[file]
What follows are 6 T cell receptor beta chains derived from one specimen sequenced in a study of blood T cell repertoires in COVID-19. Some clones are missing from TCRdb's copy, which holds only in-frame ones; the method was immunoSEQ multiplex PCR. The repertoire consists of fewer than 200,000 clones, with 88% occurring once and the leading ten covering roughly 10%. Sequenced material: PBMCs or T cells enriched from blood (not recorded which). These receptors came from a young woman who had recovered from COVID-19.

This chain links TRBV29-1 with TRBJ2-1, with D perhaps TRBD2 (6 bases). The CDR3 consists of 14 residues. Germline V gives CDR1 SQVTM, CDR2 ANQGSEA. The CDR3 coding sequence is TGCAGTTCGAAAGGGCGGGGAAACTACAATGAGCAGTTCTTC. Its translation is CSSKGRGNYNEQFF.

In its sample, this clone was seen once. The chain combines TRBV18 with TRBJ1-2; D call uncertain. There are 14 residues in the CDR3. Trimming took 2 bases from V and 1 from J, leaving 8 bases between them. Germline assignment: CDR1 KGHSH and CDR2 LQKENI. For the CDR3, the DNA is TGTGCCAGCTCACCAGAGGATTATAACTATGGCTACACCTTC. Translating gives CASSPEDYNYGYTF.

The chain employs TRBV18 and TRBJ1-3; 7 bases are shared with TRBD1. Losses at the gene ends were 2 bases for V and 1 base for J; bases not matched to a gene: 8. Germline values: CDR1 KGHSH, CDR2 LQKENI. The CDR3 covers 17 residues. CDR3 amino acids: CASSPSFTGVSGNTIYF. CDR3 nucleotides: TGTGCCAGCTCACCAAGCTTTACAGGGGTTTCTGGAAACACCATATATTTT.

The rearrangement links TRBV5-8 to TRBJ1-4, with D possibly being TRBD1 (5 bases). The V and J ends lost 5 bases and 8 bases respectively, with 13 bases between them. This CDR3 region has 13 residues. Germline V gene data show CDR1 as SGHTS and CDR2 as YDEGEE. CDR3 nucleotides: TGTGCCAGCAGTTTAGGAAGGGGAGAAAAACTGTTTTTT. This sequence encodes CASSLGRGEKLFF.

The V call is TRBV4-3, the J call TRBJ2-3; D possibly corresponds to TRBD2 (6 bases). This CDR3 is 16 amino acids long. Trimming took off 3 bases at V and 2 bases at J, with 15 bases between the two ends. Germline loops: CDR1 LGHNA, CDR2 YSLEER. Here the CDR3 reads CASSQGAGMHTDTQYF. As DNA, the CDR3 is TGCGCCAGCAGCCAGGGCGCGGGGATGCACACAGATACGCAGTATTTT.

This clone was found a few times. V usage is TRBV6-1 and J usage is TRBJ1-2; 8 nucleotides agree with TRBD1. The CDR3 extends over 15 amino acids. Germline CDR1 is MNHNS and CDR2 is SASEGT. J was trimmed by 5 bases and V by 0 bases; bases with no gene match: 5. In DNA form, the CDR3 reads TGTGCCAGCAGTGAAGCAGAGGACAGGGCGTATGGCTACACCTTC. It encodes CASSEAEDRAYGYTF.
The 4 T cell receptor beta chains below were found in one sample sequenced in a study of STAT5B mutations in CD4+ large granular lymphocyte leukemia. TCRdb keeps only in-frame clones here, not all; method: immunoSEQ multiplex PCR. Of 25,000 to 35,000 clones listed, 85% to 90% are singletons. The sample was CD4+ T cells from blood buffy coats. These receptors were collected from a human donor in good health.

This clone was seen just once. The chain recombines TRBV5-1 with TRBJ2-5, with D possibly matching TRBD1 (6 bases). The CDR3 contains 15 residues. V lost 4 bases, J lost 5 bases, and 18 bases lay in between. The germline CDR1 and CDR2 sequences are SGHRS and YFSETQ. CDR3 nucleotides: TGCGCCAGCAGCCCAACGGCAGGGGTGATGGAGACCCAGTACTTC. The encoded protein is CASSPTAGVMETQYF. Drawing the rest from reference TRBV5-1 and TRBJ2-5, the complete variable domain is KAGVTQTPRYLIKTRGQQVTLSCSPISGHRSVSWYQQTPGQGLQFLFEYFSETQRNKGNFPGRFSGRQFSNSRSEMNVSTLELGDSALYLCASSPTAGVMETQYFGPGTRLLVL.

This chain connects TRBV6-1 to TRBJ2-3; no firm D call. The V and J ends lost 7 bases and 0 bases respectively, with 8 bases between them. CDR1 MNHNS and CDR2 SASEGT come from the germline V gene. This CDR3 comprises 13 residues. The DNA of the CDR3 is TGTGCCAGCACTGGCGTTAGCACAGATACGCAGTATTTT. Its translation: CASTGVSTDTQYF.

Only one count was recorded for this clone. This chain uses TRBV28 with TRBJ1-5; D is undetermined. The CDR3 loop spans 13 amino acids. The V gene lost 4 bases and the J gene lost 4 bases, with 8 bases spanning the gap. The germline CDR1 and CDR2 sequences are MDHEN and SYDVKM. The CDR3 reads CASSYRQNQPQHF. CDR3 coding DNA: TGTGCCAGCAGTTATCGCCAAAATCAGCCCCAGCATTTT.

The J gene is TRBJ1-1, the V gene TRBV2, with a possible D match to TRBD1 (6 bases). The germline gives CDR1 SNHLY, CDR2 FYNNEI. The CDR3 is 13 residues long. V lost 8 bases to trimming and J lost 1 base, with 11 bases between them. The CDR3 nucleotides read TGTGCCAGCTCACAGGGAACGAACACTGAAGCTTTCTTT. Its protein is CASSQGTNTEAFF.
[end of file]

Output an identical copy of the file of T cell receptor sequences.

What follows are 6 T cell receptor beta chains derived from one specimen sequenced in a study of blood T cell repertoires in COVID-19. Some clones are missing from TCRdb's copy, which holds only in-frame ones; the method was immunoSEQ multiplex PCR. The repertoire consists of fewer than 200,000 clones, with 88% occurring once and the leading ten covering roughly 10%. Sequenced material: PBMCs or T cells enriched from blood (not recorded which). These receptors came from a young woman who had recovered from COVID-19.

This chain links TRBV29-1 with TRBJ2-1, with D perhaps TRBD2 (6 bases). The CDR3 consists of 14 residues. Germline V gives CDR1 SQVTM, CDR2 ANQGSEA. The CDR3 coding sequence is TGCAGTTCGAAAGGGCGGGGAAACTACAATGAGCAGTTCTTC. Its translation is CSSKGRGNYNEQFF.

In its sample, this clone was seen once. The chain combines TRBV18 with TRBJ1-2; D call uncertain. There are 14 residues in the CDR3. Trimming took 2 bases from V and 1 from J, leaving 8 bases between them. Germline assignment: CDR1 KGHSH and CDR2 LQKENI. For the CDR3, the DNA is TGTGCCAGCTCACCAGAGGATTATAACTATGGCTACACCTTC. Translating gives CASSPEDYNYGYTF.

The chain employs TRBV18 and TRBJ1-3; 7 bases are shared with TRBD1. Losses at the gene ends were 2 bases for V and 1 base for J; bases not matched to a gene: 8. Germline values: CDR1 KGHSH, CDR2 LQKENI. The CDR3 covers 17 residues. CDR3 amino acids: CASSPSFTGVSGNTIYF. CDR3 nucleotides: TGTGCCAGCTCACCAAGCTTTACAGGGGTTTCTGGAAACACCATATATTTT.

The rearrangement links TRBV5-8 to TRBJ1-4, with D possibly being TRBD1 (5 bases). The V and J ends lost 5 bases and 8 bases respectively, with 13 bases between them. This CDR3 region has 13 residues. Germline V gene data show CDR1 as SGHTS and CDR2 as YDEGEE. CDR3 nucleotides: TGTGCCAGCAGTTTAGGAAGGGGAGAAAAACTGTTTTTT. This sequence encodes CASSLGRGEKLFF.

The V call is TRBV4-3, the J call TRBJ2-3; D possibly corresponds to TRBD2 (6 bases). This CDR3 is 16 amino acids long. Trimming took off 3 bases at V and 2 bases at J, with 15 bases between the two ends. Germline loops: CDR1 LGHNA, CDR2 YSLEER. Here the CDR3 reads CASSQGAGMHTDTQYF. As DNA, the CDR3 is TGCGCCAGCAGCCAGGGCGCGGGGATGCACACAGATACGCAGTATTTT.

This clone was found a few times. V usage is TRBV6-1 and J usage is TRBJ1-2; 8 nucleotides agree with TRBD1. The CDR3 extends over 15 amino acids. Germline CDR1 is MNHNS and CDR2 is SASEGT. J was trimmed by 5 bases and V by 0 bases; bases with no gene match: 5. In DNA form, the CDR3 reads TGTGCCAGCAGTGAAGCAGAGGACAGGGCGTATGGCTACACCTTC. It encodes CASSEAEDRAYGYTF.
The 4 T cell receptor beta chains below were found in one sample sequenced in a study of STAT5B mutations in CD4+ large granular lymphocyte leukemia. TCRdb keeps only in-frame clones here, not all; method: immunoSEQ multiplex PCR. Of 25,000 to 35,000 clones listed, 85% to 90% are singletons. The sample was CD4+ T cells from blood buffy coats. These receptors were collected from a human donor in good health.

This clone was seen just once. The chain recombines TRBV5-1 with TRBJ2-5, with D possibly matching TRBD1 (6 bases). The CDR3 contains 15 residues. V lost 4 bases, J lost 5 bases, and 18 bases lay in between. The germline CDR1 and CDR2 sequences are SGHRS and YFSETQ. CDR3 nucleotides: TGCGCCAGCAGCCCAACGGCAGGGGTGATGGAGACCCAGTACTTC. The encoded protein is CASSPTAGVMETQYF. Drawing the rest from reference TRBV5-1 and TRBJ2-5, the complete variable domain is KAGVTQTPRYLIKTRGQQVTLSCSPISGHRSVSWYQQTPGQGLQFLFEYFSETQRNKGNFPGRFSGRQFSNSRSEMNVSTLELGDSALYLCASSPTAGVMETQYFGPGTRLLVL.

This chain connects TRBV6-1 to TRBJ2-3; no firm D call. The V and J ends lost 7 bases and 0 bases respectively, with 8 bases between them. CDR1 MNHNS and CDR2 SASEGT come from the germline V gene. This CDR3 comprises 13 residues. The DNA of the CDR3 is TGTGCCAGCACTGGCGTTAGCACAGATACGCAGTATTTT. Its translation: CASTGVSTDTQYF.

Only one count was recorded for this clone. This chain uses TRBV28 with TRBJ1-5; D is undetermined. The CDR3 loop spans 13 amino acids. The V gene lost 4 bases and the J gene lost 4 bases, with 8 bases spanning the gap. The germline CDR1 and CDR2 sequences are MDHEN and SYDVKM. The CDR3 reads CASSYRQNQPQHF. CDR3 coding DNA: TGTGCCAGCAGTTATCGCCAAAATCAGCCCCAGCATTTT.

The J gene is TRBJ1-1, the V gene TRBV2, with a possible D match to TRBD1 (6 bases). The germline gives CDR1 SNHLY, CDR2 FYNNEI. The CDR3 is 13 residues long. V lost 8 bases to trimming and J lost 1 base, with 11 bases between them. The CDR3 nucleotides read TGTGCCAGCTCACAGGGAACGAACACTGAAGCTTTCTTT. Its protein is CASSQGTNTEAFF.